I first heard Chicago hip-hop artist Chance The Rapper on Vic Spencer’s “National Geographical” single in 2011. If you’re familiar with Spencer, you know his flow can vary, but is mostly grungy. Having never heard Chance rap before, I was taken aback by his cadence, lyrical content, and just overall dopeness of his verse. Throw in that at times he sounded sing-songy on his part, and while he didn’t exactly fit the “norm,” I was intrigued, nonetheless.

Hoping Chance’s dopeness was more trend than blip, he gifted us with 10 Day, his debut mixtape. “Windows,” “U Got Me Fucked Up,” and “Family” immediately got heavy play and are still in rotation to this day. 10 Day, a debut effort essentially centered around an act of misbehavior, struck me as immature, initially. But then I realized that Chance was doing nothing more than telling a story. His story. And he did it in incredible, and quite unique fashion.

While I was certainly pleased with 10 Day, I admit that I didn’t have high hopes for his follow-up project, Acid RapI just simply felt that what he created on 10 Day, he wouldn’t be able to recreate on Acid Rap. I was incredibly glad to be proven wrong, as Acid Rap was not only seen as great by my somewhat high standards, but by many blogs, websites, journalists, and most importantly, rap and hip-hop fans. Where 10 Day seemingly fell short, Acid Rap compensated for it, and then some.

I’m sure Chance’s style irks some. His high-pitched voice can be a bit shrill at times, and sometimes it seems as if he doesn’t know what direction he wants to go in on a song. But it’s that organized chaos that is so alluring. The adlibs are dope. His features are even better. He tackles topics that a good number of artists his age would rather not be in the vicinity of, lyrically and artistically speaking. In an era in which so many hip-hop fans can’t discern who’s who, it is very easy to distinguish Chance The Rapper from the rest of the crowd. I’d be lying if I didn’t say I have a certain bias for his music because we are both native GoILLians, but if you were to remove that tidbit, the kid just puts out dope ass fucking music. Stay starving, Chano.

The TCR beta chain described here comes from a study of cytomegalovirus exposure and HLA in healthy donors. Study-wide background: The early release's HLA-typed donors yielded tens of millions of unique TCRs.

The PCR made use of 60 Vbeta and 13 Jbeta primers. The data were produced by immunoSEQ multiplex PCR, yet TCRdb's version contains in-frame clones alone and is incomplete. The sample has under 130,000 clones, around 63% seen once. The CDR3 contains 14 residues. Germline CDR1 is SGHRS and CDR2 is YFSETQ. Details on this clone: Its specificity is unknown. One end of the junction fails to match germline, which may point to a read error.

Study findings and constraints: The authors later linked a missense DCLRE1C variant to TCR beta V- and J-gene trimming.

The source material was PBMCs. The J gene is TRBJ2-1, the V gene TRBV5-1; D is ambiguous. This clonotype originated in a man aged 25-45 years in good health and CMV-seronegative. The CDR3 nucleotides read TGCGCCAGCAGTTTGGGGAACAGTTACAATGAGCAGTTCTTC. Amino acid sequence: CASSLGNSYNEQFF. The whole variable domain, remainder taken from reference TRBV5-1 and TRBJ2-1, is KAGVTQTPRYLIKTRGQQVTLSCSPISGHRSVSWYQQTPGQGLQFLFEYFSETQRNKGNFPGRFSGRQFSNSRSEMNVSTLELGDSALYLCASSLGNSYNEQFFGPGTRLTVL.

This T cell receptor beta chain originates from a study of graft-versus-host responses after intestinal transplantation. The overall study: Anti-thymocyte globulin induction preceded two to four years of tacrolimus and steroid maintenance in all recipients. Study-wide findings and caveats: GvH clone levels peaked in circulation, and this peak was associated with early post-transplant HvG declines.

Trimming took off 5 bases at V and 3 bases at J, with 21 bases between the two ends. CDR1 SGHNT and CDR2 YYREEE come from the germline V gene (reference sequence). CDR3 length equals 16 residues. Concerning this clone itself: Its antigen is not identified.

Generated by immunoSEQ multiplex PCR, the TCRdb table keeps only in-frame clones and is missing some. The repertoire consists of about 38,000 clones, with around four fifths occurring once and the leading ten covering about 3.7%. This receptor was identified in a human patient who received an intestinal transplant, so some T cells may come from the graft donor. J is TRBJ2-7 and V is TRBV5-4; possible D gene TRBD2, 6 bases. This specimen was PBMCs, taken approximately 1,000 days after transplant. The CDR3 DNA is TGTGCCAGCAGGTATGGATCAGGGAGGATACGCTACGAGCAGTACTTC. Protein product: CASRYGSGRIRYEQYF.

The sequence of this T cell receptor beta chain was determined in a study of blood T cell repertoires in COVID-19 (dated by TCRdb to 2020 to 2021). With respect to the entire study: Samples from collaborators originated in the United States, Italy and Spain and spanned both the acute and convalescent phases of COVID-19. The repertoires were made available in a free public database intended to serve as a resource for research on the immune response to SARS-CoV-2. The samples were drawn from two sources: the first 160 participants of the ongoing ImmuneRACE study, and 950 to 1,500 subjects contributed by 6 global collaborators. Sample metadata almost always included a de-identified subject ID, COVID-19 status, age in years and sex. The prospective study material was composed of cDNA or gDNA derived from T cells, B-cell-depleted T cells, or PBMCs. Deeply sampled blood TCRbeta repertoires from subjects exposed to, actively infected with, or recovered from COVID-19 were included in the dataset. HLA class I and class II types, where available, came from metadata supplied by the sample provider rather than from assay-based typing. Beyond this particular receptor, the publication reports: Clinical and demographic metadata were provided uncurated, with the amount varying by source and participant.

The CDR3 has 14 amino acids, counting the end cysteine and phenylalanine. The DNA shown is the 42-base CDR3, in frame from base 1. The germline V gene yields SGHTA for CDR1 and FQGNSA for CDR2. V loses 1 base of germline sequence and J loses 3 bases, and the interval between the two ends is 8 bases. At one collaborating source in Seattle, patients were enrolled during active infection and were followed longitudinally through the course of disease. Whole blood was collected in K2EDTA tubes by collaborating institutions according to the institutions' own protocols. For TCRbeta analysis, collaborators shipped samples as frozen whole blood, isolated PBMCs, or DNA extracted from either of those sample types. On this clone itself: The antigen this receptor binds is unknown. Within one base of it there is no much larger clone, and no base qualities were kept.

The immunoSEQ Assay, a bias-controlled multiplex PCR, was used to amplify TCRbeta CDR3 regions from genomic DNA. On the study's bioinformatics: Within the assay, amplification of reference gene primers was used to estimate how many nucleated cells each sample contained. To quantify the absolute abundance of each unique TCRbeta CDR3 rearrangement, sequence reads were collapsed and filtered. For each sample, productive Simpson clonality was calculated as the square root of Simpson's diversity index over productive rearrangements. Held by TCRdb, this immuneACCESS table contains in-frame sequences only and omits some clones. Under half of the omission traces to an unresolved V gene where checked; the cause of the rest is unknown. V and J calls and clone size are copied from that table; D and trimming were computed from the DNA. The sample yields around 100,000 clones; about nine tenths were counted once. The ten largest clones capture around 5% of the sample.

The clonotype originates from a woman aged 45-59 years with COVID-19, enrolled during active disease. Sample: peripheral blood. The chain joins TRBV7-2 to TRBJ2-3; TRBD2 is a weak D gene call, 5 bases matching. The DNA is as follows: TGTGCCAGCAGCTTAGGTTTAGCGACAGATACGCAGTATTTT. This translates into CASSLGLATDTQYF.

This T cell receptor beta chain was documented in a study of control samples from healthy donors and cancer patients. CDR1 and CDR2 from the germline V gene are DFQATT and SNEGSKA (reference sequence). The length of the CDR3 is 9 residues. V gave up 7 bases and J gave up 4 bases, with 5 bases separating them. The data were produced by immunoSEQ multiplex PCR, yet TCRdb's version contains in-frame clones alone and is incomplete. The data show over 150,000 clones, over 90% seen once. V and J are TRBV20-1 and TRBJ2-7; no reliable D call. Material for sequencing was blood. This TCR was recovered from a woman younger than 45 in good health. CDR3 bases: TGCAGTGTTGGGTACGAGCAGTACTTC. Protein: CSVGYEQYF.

Stay sober, Ms. Ingram.

I was browsing different music websites online several days ago, when I came across an album cover that immediately caught my attention. After I finally stopped drooling over the cake in the artwork, I decided to find out a little more about the artist. British electronic production duo Chase & Status founded the independent record label, More Than Alot Records (MTA Records) in 2009 and 19 year-old British singer-songwriter was signed in 2013. At the age of 18, she covered Kendrick Lamar’s “Poetic Justice.” This, alone, is what ElliIngramOfficial-590x339turned me into an Elli Ingram fan. It didn’t take long after that for me to find her website and immediately download her first project, the 6-track EP, Sober.

The entire project was produced by Felix Joseph and Rudi Redz, who were also behind her cover of “Poetic Justice.” I instantly fell in love with the title track, 3 minutes and 31 seconds of greatness, glossing over, ironically, how she is not in a sober state. “Mad Love” is remarkable, and Ingram delectably croons to the object of her desires on “Elliot.” The mood becomes much sexier on “High Love,” as Elli sings, “Hit me with another taste/We can go to outer space/Lay me down and rest on Mars/Together we can watch the stars”. The production on this track is strong, but it doesn’t overshadow Ingram’s singing ability. She perfectly dictates the flow of a song that I feel a number of other songstresses would have struggled on. Over the piano-backed “Fun,” Elli showcases her emotional vulnerability, and honestly, this is about as close as she gets to sounding like Adele. Yet, listeners should be able to easily tell that she is her own artist.

It’s entirely possible that Ingram created this entire EP while under the influence. It would certainly make sense. For someone who is all of 19 years of age, Ingram sings with a maturity not found in many artists twice her age. Yet, Ingram doesn’t appear to be tired, or worn down. She is seemingly in control even when it appears that she may have completely lost it. It’s refreshing to hear someone who is genuinely sensitive, and not just trying to appeal to a certain contingent. She ended Sober with her cover of “Poetic Justice,” just to let you know that, even though this was your introduction to her musical stylings, she ain’t your average rookie.

Stay sober, Ms. Ingram.

Review: ‘July 9th: A Cancer Story,’ D2G

, It’s been a while since I’ve written a review, much less one for the work of Chicago hip-hop artist D2G. Not only do I enjoy the work that he releases, he seems to possess a certain work ethic that isn’t a part of the repertoire of many other artists, from my observations. Obviously, I await the release of music albums of all genres, all year. D2G’s July 9th: A Cancer Story was no different.